Commenting on Russian-Armenian military base deal, Georgian Deputy Foreign Minister, Nino Kalandadze said on August 20, that Tbilisi had no reason to suspect that Armenia would endanger regional security.
Armenian and Russian Presidents signed in Yerevan on August 20 an agreement extending Moscow’s lease on Gyumri military base in Armenia to 2044.
"For us it is important, that Armenia fully acknowledged and is acknowledging threat coming from Russia in respect of Georgia, including in the regional context. It is important for us that this awareness exists. We have good relations with Armenia and we have no reason to suspect that Armenia will in any form put regional security in danger," Nino Kalandadze, the Georgian deputy foreign minister, told reporters on August 20.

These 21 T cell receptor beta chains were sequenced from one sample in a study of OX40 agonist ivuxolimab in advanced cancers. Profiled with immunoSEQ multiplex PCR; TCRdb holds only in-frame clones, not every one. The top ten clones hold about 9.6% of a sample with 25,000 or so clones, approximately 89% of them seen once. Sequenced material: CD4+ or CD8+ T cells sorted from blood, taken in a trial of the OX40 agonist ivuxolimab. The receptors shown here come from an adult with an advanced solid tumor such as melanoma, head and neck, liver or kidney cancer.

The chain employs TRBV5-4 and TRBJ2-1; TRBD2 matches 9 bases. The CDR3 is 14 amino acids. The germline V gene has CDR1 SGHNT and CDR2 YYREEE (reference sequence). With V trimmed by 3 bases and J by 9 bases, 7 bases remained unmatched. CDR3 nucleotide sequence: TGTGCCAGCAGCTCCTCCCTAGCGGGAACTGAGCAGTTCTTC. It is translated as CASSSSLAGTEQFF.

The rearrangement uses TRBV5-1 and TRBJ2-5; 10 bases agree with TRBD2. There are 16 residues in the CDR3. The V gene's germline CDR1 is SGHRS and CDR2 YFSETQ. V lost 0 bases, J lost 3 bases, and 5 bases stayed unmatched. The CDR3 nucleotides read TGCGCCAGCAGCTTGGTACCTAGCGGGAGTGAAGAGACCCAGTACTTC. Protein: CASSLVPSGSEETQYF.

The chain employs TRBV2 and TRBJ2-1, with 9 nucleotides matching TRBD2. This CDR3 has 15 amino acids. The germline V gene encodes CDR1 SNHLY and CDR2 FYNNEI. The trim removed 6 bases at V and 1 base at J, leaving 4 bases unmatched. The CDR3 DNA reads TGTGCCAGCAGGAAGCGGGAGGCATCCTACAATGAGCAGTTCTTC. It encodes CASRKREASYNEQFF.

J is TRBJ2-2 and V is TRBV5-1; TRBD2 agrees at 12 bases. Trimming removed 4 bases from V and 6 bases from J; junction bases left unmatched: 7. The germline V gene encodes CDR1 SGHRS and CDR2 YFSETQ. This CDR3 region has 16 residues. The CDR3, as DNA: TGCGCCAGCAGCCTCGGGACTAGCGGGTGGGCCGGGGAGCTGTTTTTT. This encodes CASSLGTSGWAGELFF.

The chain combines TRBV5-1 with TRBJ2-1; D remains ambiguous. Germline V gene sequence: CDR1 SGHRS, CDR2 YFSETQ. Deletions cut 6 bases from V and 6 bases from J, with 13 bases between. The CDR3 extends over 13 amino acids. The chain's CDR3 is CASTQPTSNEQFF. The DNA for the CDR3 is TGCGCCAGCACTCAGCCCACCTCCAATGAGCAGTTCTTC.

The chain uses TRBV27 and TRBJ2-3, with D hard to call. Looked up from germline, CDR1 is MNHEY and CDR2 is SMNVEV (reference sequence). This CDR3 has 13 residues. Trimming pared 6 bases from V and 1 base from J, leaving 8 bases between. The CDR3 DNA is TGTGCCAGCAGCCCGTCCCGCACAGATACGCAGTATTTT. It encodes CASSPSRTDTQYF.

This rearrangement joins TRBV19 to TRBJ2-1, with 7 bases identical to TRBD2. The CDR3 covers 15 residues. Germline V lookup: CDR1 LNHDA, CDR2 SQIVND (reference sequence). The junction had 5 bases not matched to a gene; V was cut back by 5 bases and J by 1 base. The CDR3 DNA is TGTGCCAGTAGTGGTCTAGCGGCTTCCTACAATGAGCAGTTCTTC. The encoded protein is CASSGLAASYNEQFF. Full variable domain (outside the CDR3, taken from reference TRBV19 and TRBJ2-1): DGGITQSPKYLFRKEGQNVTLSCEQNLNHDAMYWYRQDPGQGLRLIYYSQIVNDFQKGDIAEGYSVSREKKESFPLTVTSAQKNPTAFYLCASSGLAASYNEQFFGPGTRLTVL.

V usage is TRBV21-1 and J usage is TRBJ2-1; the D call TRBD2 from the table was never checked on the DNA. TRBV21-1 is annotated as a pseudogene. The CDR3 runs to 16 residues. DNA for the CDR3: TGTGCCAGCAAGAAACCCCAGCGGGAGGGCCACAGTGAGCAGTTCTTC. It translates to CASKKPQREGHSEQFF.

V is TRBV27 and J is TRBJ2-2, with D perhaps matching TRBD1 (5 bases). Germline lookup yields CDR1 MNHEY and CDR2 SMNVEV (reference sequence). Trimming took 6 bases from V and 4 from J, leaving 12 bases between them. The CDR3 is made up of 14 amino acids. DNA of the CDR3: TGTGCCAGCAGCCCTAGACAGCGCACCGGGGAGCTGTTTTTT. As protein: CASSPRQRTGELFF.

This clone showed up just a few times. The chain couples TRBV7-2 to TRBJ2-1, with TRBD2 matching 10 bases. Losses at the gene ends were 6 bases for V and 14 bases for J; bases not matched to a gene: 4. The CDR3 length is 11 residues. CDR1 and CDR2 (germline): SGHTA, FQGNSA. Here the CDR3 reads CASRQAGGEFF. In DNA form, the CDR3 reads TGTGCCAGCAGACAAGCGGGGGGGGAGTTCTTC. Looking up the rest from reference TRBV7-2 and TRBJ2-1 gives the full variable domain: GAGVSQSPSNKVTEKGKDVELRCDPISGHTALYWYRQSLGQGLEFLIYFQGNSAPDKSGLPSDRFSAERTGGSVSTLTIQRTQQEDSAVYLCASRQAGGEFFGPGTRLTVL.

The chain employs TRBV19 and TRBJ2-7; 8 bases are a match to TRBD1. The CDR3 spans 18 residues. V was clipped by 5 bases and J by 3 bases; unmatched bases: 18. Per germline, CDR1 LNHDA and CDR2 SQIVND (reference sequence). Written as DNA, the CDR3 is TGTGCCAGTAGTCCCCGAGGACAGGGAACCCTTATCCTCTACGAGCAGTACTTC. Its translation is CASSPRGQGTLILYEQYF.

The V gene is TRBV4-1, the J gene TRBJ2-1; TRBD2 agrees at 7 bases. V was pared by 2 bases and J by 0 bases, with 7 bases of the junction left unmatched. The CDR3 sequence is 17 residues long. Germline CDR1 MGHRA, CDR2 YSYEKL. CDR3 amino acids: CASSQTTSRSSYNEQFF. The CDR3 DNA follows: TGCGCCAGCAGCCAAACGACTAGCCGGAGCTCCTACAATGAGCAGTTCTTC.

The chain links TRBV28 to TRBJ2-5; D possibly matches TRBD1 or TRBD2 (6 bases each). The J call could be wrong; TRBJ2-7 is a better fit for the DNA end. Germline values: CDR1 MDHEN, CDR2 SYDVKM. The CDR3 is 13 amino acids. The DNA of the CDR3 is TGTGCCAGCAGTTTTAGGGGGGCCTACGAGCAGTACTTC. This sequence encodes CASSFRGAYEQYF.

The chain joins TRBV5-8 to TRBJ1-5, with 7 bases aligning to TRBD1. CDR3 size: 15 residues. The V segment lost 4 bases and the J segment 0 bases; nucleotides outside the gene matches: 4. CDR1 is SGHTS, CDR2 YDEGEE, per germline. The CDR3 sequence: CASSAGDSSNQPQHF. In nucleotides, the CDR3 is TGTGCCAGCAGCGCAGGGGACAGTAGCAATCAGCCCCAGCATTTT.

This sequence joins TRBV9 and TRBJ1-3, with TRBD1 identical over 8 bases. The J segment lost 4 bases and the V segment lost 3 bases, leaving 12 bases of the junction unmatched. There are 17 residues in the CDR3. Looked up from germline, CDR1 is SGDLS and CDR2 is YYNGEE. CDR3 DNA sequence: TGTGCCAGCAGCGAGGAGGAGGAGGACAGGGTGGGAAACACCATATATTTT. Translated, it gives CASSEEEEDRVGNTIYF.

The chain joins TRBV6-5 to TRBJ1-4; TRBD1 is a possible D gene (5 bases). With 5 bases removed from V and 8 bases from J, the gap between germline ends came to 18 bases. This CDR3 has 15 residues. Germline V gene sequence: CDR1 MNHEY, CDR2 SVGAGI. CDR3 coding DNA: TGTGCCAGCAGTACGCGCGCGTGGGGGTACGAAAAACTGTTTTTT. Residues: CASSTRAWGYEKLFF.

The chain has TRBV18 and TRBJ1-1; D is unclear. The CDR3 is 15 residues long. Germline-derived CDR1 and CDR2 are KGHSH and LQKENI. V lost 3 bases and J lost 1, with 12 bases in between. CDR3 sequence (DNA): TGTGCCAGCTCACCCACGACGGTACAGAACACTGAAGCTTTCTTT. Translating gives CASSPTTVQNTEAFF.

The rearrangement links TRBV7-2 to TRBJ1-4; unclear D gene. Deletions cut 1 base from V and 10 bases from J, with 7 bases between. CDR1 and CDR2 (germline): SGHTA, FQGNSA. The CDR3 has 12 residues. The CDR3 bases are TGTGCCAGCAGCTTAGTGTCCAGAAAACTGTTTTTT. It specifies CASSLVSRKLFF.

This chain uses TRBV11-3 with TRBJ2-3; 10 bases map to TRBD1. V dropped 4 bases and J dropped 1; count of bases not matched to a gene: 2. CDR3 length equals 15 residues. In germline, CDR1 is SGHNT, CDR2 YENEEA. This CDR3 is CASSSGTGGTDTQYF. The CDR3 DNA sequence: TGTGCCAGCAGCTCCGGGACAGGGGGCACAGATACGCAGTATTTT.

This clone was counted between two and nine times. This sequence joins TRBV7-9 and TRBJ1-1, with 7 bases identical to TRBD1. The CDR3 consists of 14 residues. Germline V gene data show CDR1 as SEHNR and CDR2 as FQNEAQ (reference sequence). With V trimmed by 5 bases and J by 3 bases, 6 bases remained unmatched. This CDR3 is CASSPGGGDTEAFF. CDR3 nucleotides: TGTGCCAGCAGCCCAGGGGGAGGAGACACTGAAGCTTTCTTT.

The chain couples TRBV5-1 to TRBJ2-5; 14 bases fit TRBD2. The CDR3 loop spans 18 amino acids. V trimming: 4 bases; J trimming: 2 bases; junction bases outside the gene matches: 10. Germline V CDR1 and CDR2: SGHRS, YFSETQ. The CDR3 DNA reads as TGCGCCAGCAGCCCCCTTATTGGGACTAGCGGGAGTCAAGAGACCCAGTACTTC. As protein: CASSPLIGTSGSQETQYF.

Asked at a news conference after signing of the agreement, how Russia would act in case events similar to those in Georgia in August, 2008 occur in Nagorno-Karabakh, Russia's President, Dmitry Medvedev, responded, that Moscow supports peace in South Caucasus, but in case of crisis it would act in accordance to its commitments undertaken as an ally within Moscow-led security bloc of seven former Soviet republics known as the Collective Security Treaty Organization (CSTO). Azerbaijan and Georgia withdrew from CSTO, to which Armenia is a member, in 1999.
"As the largest state in the region it is Russia's function to secure peace," Medvedev said.
According to a report by Russian news agency, Interfax, by the end of this year the Russian military bases in Gyumri and in Georgia's two breakaway regions of Abkhazia and South Ossetia will become part of Russia's united strategic command "South", which will also include North Caucasus Military District, western part of the Volga-Ural Military District, Black Sea Fleet and the Caspian Flotilla.